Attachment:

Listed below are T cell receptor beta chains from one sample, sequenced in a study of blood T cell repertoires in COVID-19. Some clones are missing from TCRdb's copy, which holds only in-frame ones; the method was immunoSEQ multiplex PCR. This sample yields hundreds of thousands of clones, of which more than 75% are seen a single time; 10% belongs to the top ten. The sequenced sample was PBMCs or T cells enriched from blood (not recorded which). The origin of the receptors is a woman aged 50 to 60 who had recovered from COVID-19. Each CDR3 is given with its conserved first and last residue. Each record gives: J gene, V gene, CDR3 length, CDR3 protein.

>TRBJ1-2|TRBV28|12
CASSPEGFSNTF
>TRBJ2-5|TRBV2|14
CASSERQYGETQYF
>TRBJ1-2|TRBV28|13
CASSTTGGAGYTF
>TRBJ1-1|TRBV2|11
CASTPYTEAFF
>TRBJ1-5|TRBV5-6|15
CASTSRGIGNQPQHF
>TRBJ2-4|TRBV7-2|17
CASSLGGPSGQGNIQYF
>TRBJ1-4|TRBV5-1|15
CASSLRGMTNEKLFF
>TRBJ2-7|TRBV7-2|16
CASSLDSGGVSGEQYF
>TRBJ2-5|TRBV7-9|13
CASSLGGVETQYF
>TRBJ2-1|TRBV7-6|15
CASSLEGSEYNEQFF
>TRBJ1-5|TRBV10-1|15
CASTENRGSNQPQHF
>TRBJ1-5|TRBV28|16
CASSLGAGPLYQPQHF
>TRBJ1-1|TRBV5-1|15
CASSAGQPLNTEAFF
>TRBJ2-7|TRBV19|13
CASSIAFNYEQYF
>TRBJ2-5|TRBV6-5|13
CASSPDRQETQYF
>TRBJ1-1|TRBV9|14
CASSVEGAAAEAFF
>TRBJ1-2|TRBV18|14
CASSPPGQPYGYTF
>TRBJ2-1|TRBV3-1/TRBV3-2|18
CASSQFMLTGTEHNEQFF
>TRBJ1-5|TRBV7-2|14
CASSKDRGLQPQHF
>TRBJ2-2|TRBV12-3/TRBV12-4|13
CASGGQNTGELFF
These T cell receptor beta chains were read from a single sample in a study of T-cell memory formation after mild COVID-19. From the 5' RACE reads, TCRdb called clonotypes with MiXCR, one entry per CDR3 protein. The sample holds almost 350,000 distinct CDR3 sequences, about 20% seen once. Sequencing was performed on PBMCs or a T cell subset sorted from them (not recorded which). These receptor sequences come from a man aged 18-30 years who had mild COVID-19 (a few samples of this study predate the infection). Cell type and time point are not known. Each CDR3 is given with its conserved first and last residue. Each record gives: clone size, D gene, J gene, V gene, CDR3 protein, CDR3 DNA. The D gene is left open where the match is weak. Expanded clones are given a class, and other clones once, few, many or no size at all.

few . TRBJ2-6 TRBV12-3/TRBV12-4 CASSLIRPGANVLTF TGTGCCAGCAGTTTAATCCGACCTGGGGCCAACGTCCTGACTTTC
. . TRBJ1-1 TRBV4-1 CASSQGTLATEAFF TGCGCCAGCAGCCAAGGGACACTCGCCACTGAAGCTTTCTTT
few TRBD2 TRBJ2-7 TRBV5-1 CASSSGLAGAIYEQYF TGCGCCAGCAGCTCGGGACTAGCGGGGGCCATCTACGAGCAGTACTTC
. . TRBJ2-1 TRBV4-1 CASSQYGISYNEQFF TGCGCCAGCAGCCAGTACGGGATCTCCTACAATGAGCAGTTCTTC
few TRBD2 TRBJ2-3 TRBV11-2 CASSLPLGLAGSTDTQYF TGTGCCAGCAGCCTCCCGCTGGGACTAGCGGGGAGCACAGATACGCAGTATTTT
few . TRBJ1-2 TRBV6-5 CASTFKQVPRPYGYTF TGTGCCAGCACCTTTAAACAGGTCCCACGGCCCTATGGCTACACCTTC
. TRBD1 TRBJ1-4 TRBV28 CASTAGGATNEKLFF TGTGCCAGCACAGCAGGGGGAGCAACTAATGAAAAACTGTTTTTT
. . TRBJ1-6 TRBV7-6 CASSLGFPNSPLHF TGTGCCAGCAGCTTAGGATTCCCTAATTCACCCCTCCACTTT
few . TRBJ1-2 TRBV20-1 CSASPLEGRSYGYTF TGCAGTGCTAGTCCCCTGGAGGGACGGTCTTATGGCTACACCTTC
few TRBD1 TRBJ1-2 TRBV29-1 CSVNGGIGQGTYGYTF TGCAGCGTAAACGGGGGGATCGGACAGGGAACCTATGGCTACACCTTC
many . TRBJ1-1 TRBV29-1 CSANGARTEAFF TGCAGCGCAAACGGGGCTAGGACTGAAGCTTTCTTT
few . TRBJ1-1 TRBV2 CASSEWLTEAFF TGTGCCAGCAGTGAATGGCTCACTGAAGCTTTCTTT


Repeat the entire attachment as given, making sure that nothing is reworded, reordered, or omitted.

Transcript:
Listed below are T cell receptor beta chains from one sample, sequenced in a study of blood T cell repertoires in COVID-19. Some clones are missing from TCRdb's copy, which holds only in-frame ones; the method was immunoSEQ multiplex PCR. This sample yields hundreds of thousands of clones, of which more than 75% are seen a single time; 10% belongs to the top ten. The sequenced sample was PBMCs or T cells enriched from blood (not recorded which). The origin of the receptors is a woman aged 50 to 60 who had recovered from COVID-19. Each CDR3 is given with its conserved first and last residue. Each record gives: J gene, V gene, CDR3 length, CDR3 protein.

>TRBJ1-2|TRBV28|12
CASSPEGFSNTF
>TRBJ2-5|TRBV2|14
CASSERQYGETQYF
>TRBJ1-2|TRBV28|13
CASSTTGGAGYTF
>TRBJ1-1|TRBV2|11
CASTPYTEAFF
>TRBJ1-5|TRBV5-6|15
CASTSRGIGNQPQHF
>TRBJ2-4|TRBV7-2|17
CASSLGGPSGQGNIQYF
>TRBJ1-4|TRBV5-1|15
CASSLRGMTNEKLFF
>TRBJ2-7|TRBV7-2|16
CASSLDSGGVSGEQYF
>TRBJ2-5|TRBV7-9|13
CASSLGGVETQYF
>TRBJ2-1|TRBV7-6|15
CASSLEGSEYNEQFF
>TRBJ1-5|TRBV10-1|15
CASTENRGSNQPQHF
>TRBJ1-5|TRBV28|16
CASSLGAGPLYQPQHF
>TRBJ1-1|TRBV5-1|15
CASSAGQPLNTEAFF
>TRBJ2-7|TRBV19|13
CASSIAFNYEQYF
>TRBJ2-5|TRBV6-5|13
CASSPDRQETQYF
>TRBJ1-1|TRBV9|14
CASSVEGAAAEAFF
>TRBJ1-2|TRBV18|14
CASSPPGQPYGYTF
>TRBJ2-1|TRBV3-1/TRBV3-2|18
CASSQFMLTGTEHNEQFF
>TRBJ1-5|TRBV7-2|14
CASSKDRGLQPQHF
>TRBJ2-2|TRBV12-3/TRBV12-4|13
CASGGQNTGELFF
These T cell receptor beta chains were read from a single sample in a study of T-cell memory formation after mild COVID-19. From the 5' RACE reads, TCRdb called clonotypes with MiXCR, one entry per CDR3 protein. The sample holds almost 350,000 distinct CDR3 sequences, about 20% seen once. Sequencing was performed on PBMCs or a T cell subset sorted from them (not recorded which). These receptor sequences come from a man aged 18-30 years who had mild COVID-19 (a few samples of this study predate the infection). Cell type and time point are not known. Each CDR3 is given with its conserved first and last residue. Each record gives: clone size, D gene, J gene, V gene, CDR3 protein, CDR3 DNA. The D gene is left open where the match is weak. Expanded clones are given a class, and other clones once, few, many or no size at all.

few . TRBJ2-6 TRBV12-3/TRBV12-4 CASSLIRPGANVLTF TGTGCCAGCAGTTTAATCCGACCTGGGGCCAACGTCCTGACTTTC
. . TRBJ1-1 TRBV4-1 CASSQGTLATEAFF TGCGCCAGCAGCCAAGGGACACTCGCCACTGAAGCTTTCTTT
few TRBD2 TRBJ2-7 TRBV5-1 CASSSGLAGAIYEQYF TGCGCCAGCAGCTCGGGACTAGCGGGGGCCATCTACGAGCAGTACTTC
. . TRBJ2-1 TRBV4-1 CASSQYGISYNEQFF TGCGCCAGCAGCCAGTACGGGATCTCCTACAATGAGCAGTTCTTC
few TRBD2 TRBJ2-3 TRBV11-2 CASSLPLGLAGSTDTQYF TGTGCCAGCAGCCTCCCGCTGGGACTAGCGGGGAGCACAGATACGCAGTATTTT
few . TRBJ1-2 TRBV6-5 CASTFKQVPRPYGYTF TGTGCCAGCACCTTTAAACAGGTCCCACGGCCCTATGGCTACACCTTC
. TRBD1 TRBJ1-4 TRBV28 CASTAGGATNEKLFF TGTGCCAGCACAGCAGGGGGAGCAACTAATGAAAAACTGTTTTTT
. . TRBJ1-6 TRBV7-6 CASSLGFPNSPLHF TGTGCCAGCAGCTTAGGATTCCCTAATTCACCCCTCCACTTT
few . TRBJ1-2 TRBV20-1 CSASPLEGRSYGYTF TGCAGTGCTAGTCCCCTGGAGGGACGGTCTTATGGCTACACCTTC
few TRBD1 TRBJ1-2 TRBV29-1 CSVNGGIGQGTYGYTF TGCAGCGTAAACGGGGGGATCGGACAGGGAACCTATGGCTACACCTTC
many . TRBJ1-1 TRBV29-1 CSANGARTEAFF TGCAGCGCAAACGGGGCTAGGACTGAAGCTTTCTTT
few . TRBJ1-1 TRBV2 CASSEWLTEAFF TGTGCCAGCAGTGAATGGCTCACTGAAGCTTTCTTT